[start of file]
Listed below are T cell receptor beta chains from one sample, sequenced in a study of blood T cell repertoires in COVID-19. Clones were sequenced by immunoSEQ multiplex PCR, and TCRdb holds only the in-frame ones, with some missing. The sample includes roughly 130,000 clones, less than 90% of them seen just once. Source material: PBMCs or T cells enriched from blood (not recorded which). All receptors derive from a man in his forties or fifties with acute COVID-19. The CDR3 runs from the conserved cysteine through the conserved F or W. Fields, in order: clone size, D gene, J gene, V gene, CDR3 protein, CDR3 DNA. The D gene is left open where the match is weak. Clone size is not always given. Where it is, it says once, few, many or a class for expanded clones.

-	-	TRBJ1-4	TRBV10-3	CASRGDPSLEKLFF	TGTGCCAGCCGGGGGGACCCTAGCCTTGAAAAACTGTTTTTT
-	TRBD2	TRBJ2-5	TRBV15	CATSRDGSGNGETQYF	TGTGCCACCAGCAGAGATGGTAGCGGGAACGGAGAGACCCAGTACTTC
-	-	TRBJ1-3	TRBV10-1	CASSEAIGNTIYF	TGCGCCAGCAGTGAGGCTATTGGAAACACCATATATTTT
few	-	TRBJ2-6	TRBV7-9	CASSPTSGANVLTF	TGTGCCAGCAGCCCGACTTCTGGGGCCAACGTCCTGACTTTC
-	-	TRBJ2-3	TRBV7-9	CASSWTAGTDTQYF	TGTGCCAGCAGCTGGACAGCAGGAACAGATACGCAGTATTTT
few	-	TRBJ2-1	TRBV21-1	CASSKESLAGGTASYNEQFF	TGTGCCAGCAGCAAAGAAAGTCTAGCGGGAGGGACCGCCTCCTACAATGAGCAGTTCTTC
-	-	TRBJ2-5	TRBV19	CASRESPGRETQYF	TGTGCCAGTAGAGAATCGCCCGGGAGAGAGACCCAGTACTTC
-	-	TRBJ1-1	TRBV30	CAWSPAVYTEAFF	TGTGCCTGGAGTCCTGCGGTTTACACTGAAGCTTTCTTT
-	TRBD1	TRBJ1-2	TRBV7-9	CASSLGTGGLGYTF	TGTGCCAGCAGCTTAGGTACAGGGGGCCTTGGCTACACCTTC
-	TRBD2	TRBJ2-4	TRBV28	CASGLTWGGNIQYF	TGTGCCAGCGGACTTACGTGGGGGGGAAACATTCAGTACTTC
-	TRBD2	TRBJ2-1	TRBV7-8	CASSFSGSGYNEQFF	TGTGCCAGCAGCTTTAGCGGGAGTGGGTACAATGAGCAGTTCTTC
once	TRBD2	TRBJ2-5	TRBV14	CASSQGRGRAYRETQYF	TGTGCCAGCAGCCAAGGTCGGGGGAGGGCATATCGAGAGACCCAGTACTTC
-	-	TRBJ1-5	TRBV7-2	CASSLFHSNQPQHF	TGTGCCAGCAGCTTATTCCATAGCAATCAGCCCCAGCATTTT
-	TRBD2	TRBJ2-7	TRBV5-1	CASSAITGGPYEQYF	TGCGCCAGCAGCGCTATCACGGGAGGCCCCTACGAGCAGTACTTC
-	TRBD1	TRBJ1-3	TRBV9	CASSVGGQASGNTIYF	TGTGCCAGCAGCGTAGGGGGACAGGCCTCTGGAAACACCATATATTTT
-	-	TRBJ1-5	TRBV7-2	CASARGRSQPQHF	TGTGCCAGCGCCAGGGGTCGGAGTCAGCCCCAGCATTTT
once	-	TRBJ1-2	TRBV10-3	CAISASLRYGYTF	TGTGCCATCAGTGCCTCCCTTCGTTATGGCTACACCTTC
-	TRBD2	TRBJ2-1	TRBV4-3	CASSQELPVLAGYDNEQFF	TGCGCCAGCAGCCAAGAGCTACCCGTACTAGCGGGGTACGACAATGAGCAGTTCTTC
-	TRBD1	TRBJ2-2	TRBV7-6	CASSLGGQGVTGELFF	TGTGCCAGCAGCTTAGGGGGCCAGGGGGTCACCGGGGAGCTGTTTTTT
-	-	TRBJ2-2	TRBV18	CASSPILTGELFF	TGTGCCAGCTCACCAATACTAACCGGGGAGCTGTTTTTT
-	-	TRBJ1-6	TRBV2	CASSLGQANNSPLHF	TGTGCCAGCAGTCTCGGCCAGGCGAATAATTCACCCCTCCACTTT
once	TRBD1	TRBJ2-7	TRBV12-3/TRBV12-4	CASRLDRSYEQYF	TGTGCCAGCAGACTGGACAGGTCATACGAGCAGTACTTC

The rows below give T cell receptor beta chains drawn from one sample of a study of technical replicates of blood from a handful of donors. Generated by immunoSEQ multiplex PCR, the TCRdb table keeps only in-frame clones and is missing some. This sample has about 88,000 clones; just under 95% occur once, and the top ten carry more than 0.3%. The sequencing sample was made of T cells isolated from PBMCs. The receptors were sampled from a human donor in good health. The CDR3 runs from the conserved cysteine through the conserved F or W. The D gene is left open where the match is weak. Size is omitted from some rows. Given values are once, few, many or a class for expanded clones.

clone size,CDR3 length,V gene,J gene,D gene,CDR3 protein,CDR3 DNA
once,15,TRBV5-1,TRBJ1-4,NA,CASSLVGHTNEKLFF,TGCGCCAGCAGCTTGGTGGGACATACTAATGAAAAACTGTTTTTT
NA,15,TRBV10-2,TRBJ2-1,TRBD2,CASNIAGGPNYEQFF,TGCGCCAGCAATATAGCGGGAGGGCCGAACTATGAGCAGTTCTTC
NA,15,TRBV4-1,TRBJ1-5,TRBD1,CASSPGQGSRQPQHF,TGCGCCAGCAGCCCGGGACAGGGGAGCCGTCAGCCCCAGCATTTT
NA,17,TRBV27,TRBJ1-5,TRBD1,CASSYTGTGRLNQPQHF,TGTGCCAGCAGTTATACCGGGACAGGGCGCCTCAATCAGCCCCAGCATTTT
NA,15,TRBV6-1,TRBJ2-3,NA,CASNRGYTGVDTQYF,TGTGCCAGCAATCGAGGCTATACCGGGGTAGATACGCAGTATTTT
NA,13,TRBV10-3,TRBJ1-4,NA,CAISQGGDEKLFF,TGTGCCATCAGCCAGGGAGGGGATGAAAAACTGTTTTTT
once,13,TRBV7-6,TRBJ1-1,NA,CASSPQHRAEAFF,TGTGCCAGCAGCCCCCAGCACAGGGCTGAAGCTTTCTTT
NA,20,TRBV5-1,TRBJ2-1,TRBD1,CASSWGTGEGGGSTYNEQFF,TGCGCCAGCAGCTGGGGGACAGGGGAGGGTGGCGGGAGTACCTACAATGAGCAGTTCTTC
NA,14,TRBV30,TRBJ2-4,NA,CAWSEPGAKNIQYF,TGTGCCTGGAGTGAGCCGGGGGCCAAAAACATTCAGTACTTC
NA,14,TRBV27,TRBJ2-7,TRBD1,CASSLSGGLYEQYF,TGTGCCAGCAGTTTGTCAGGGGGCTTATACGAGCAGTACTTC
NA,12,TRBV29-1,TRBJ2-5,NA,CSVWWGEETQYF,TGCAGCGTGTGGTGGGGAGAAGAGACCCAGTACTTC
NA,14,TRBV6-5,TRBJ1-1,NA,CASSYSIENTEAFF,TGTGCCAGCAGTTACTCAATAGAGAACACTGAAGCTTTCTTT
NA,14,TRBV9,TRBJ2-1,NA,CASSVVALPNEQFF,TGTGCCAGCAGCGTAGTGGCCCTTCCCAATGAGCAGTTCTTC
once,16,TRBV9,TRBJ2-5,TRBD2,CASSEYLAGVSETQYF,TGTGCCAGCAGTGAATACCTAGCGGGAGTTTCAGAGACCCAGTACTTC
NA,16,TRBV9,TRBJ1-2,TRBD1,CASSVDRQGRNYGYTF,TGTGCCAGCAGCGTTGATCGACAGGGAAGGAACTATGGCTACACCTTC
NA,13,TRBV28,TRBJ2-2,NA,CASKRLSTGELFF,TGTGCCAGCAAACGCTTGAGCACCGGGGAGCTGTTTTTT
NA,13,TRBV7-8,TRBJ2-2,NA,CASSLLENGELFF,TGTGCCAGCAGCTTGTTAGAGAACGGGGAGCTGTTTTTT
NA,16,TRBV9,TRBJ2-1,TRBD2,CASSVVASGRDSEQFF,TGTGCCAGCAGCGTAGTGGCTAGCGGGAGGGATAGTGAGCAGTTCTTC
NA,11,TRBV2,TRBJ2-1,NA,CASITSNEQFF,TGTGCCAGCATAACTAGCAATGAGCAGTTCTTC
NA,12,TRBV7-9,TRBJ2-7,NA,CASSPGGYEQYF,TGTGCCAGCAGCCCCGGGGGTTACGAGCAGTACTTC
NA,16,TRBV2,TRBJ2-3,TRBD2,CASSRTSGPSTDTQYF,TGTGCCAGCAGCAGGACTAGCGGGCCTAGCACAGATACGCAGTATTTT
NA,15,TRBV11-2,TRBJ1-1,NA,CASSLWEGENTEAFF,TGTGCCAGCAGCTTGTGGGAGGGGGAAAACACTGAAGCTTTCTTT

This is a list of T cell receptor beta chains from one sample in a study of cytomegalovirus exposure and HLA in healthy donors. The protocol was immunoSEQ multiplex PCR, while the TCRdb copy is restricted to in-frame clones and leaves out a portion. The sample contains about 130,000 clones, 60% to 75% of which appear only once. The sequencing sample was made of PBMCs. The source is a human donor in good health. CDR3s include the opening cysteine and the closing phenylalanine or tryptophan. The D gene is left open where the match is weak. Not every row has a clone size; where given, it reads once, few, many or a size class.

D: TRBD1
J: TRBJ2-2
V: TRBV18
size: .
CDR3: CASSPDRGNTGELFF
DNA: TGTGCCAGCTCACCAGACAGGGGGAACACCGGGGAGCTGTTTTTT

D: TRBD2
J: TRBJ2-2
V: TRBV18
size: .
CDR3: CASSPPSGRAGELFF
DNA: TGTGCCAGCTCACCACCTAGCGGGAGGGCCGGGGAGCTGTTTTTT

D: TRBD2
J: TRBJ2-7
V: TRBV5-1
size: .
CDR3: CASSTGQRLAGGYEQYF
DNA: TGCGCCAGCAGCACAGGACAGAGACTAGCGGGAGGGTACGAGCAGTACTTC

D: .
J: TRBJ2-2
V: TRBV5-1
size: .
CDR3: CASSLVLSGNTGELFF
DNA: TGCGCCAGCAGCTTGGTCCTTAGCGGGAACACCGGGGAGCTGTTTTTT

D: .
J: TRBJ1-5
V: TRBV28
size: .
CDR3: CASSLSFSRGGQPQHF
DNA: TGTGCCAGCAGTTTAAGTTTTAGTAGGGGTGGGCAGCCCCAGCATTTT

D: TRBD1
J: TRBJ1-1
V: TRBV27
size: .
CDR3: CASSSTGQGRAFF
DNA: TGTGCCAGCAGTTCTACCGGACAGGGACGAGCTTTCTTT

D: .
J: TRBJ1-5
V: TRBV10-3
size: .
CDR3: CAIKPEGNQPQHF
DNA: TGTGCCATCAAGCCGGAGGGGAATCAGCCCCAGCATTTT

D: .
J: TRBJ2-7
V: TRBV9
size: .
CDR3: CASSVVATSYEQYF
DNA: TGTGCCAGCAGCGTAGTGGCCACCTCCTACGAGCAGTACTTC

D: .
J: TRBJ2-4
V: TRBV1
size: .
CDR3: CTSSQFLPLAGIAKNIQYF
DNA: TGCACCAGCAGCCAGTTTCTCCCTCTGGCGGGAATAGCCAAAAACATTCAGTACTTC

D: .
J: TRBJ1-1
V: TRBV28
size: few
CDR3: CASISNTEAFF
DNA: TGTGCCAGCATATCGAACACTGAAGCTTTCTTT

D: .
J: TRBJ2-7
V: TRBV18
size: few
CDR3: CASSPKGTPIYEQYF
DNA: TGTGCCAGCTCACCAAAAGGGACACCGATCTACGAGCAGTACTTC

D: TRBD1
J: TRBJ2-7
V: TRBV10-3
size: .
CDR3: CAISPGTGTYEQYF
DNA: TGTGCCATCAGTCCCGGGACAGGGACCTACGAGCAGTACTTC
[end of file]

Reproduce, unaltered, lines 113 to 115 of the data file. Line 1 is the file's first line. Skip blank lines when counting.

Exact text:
CDR3: CASSPKGTPIYEQYF
DNA: TGTGCCAGCTCACCAAAAGGGACACCGATCTACGAGCAGTACTTC

D: TRBD1